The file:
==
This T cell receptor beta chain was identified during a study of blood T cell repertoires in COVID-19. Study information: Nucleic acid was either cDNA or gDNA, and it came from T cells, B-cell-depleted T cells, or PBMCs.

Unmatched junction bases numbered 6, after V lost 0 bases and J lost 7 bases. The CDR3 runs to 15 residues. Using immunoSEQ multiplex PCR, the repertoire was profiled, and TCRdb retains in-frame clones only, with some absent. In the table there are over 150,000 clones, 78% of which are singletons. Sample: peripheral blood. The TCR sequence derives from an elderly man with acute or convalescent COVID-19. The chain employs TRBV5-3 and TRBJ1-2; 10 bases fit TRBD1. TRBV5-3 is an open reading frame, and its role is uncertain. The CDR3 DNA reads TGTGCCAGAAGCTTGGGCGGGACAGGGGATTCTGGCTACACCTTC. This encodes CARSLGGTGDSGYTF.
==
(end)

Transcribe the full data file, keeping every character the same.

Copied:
This T cell receptor beta chain was identified during a study of blood T cell repertoires in COVID-19. Study information: Nucleic acid was either cDNA or gDNA, and it came from T cells, B-cell-depleted T cells, or PBMCs.

Unmatched junction bases numbered 6, after V lost 0 bases and J lost 7 bases. The CDR3 runs to 15 residues. Using immunoSEQ multiplex PCR, the repertoire was profiled, and TCRdb retains in-frame clones only, with some absent. In the table there are over 150,000 clones, 78% of which are singletons. Sample: peripheral blood. The TCR sequence derives from an elderly man with acute or convalescent COVID-19. The chain employs TRBV5-3 and TRBJ1-2; 10 bases fit TRBD1. TRBV5-3 is an open reading frame, and its role is uncertain. The CDR3 DNA reads TGTGCCAGAAGCTTGGGCGGGACAGGGGATTCTGGCTACACCTTC. This encodes CARSLGGTGDSGYTF.